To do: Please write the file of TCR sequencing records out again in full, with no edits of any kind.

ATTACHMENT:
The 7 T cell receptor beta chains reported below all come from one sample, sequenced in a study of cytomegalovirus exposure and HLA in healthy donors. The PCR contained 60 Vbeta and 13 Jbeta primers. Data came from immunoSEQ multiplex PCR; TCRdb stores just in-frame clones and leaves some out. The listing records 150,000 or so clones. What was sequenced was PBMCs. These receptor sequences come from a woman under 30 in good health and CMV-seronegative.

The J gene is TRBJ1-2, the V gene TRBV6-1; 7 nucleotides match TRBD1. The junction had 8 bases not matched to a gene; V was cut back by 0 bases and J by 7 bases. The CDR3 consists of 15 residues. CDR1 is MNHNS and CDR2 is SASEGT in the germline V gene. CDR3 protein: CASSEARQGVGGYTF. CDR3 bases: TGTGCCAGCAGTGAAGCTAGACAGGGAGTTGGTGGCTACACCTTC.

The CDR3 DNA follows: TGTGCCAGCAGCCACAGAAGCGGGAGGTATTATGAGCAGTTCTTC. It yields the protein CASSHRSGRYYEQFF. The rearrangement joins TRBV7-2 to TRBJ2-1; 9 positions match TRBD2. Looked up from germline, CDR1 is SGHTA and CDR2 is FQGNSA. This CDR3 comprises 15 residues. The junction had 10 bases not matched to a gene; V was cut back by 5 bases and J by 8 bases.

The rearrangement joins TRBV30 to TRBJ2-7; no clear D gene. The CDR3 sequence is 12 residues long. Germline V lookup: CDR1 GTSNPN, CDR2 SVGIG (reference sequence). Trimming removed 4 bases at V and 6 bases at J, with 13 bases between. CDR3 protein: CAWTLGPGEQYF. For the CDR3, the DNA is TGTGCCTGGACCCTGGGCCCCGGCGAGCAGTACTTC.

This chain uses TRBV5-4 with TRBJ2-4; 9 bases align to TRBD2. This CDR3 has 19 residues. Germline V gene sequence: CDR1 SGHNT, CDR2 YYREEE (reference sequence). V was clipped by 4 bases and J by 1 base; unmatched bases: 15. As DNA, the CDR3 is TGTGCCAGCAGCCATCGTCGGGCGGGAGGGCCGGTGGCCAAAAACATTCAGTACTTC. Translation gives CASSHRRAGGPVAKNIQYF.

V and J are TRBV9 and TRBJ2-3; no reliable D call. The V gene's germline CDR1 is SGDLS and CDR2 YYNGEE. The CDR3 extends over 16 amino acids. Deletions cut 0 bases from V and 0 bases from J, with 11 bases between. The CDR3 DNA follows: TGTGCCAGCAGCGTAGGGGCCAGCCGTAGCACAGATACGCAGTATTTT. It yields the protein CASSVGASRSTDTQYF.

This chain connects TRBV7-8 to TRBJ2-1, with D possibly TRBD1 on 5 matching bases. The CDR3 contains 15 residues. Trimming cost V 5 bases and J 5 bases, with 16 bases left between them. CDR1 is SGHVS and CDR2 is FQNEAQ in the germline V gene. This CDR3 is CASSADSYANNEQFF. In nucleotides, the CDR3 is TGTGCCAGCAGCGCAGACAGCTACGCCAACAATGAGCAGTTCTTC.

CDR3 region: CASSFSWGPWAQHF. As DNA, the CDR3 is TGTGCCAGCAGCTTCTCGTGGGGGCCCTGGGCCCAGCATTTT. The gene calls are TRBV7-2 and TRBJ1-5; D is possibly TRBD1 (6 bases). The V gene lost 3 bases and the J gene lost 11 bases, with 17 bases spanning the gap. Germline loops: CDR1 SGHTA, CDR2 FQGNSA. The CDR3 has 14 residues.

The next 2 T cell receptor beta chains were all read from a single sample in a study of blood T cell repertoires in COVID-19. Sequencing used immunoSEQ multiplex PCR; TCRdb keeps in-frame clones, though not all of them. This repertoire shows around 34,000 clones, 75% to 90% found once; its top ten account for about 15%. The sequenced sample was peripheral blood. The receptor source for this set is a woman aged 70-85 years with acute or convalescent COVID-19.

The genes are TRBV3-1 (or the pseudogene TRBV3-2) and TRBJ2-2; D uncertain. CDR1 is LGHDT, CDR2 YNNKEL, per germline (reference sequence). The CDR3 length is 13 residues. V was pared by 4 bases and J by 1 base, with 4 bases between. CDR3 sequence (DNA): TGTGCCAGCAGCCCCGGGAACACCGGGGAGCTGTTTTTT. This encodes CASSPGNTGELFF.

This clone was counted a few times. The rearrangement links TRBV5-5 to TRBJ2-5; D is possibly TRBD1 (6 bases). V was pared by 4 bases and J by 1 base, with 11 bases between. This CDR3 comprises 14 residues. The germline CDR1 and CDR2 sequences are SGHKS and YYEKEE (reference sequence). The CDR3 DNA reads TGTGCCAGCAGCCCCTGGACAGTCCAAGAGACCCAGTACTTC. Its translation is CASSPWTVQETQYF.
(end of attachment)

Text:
The 7 T cell receptor beta chains reported below all come from one sample, sequenced in a study of cytomegalovirus exposure and HLA in healthy donors. The PCR contained 60 Vbeta and 13 Jbeta primers. Data came from immunoSEQ multiplex PCR; TCRdb stores just in-frame clones and leaves some out. The listing records 150,000 or so clones. What was sequenced was PBMCs. These receptor sequences come from a woman under 30 in good health and CMV-seronegative.

The J gene is TRBJ1-2, the V gene TRBV6-1; 7 nucleotides match TRBD1. The junction had 8 bases not matched to a gene; V was cut back by 0 bases and J by 7 bases. The CDR3 consists of 15 residues. CDR1 is MNHNS and CDR2 is SASEGT in the germline V gene. CDR3 protein: CASSEARQGVGGYTF. CDR3 bases: TGTGCCAGCAGTGAAGCTAGACAGGGAGTTGGTGGCTACACCTTC.

The CDR3 DNA follows: TGTGCCAGCAGCCACAGAAGCGGGAGGTATTATGAGCAGTTCTTC. It yields the protein CASSHRSGRYYEQFF. The rearrangement joins TRBV7-2 to TRBJ2-1; 9 positions match TRBD2. Looked up from germline, CDR1 is SGHTA and CDR2 is FQGNSA. This CDR3 comprises 15 residues. The junction had 10 bases not matched to a gene; V was cut back by 5 bases and J by 8 bases.

The rearrangement joins TRBV30 to TRBJ2-7; no clear D gene. The CDR3 sequence is 12 residues long. Germline V lookup: CDR1 GTSNPN, CDR2 SVGIG (reference sequence). Trimming removed 4 bases at V and 6 bases at J, with 13 bases between. CDR3 protein: CAWTLGPGEQYF. For the CDR3, the DNA is TGTGCCTGGACCCTGGGCCCCGGCGAGCAGTACTTC.

This chain uses TRBV5-4 with TRBJ2-4; 9 bases align to TRBD2. This CDR3 has 19 residues. Germline V gene sequence: CDR1 SGHNT, CDR2 YYREEE (reference sequence). V was clipped by 4 bases and J by 1 base; unmatched bases: 15. As DNA, the CDR3 is TGTGCCAGCAGCCATCGTCGGGCGGGAGGGCCGGTGGCCAAAAACATTCAGTACTTC. Translation gives CASSHRRAGGPVAKNIQYF.

V and J are TRBV9 and TRBJ2-3; no reliable D call. The V gene's germline CDR1 is SGDLS and CDR2 YYNGEE. The CDR3 extends over 16 amino acids. Deletions cut 0 bases from V and 0 bases from J, with 11 bases between. The CDR3 DNA follows: TGTGCCAGCAGCGTAGGGGCCAGCCGTAGCACAGATACGCAGTATTTT. It yields the protein CASSVGASRSTDTQYF.

This chain connects TRBV7-8 to TRBJ2-1, with D possibly TRBD1 on 5 matching bases. The CDR3 contains 15 residues. Trimming cost V 5 bases and J 5 bases, with 16 bases left between them. CDR1 is SGHVS and CDR2 is FQNEAQ in the germline V gene. This CDR3 is CASSADSYANNEQFF. In nucleotides, the CDR3 is TGTGCCAGCAGCGCAGACAGCTACGCCAACAATGAGCAGTTCTTC.

CDR3 region: CASSFSWGPWAQHF. As DNA, the CDR3 is TGTGCCAGCAGCTTCTCGTGGGGGCCCTGGGCCCAGCATTTT. The gene calls are TRBV7-2 and TRBJ1-5; D is possibly TRBD1 (6 bases). The V gene lost 3 bases and the J gene lost 11 bases, with 17 bases spanning the gap. Germline loops: CDR1 SGHTA, CDR2 FQGNSA. The CDR3 has 14 residues.

The next 2 T cell receptor beta chains were all read from a single sample in a study of blood T cell repertoires in COVID-19. Sequencing used immunoSEQ multiplex PCR; TCRdb keeps in-frame clones, though not all of them. This repertoire shows around 34,000 clones, 75% to 90% found once; its top ten account for about 15%. The sequenced sample was peripheral blood. The receptor source for this set is a woman aged 70-85 years with acute or convalescent COVID-19.

The genes are TRBV3-1 (or the pseudogene TRBV3-2) and TRBJ2-2; D uncertain. CDR1 is LGHDT, CDR2 YNNKEL, per germline (reference sequence). The CDR3 length is 13 residues. V was pared by 4 bases and J by 1 base, with 4 bases between. CDR3 sequence (DNA): TGTGCCAGCAGCCCCGGGAACACCGGGGAGCTGTTTTTT. This encodes CASSPGNTGELFF.

This clone was counted a few times. The rearrangement links TRBV5-5 to TRBJ2-5; D is possibly TRBD1 (6 bases). V was pared by 4 bases and J by 1 base, with 11 bases between. This CDR3 comprises 14 residues. The germline CDR1 and CDR2 sequences are SGHKS and YYEKEE (reference sequence). The CDR3 DNA reads TGTGCCAGCAGCCCCTGGACAGTCCAAGAGACCCAGTACTTC. Its translation is CASSPWTVQETQYF.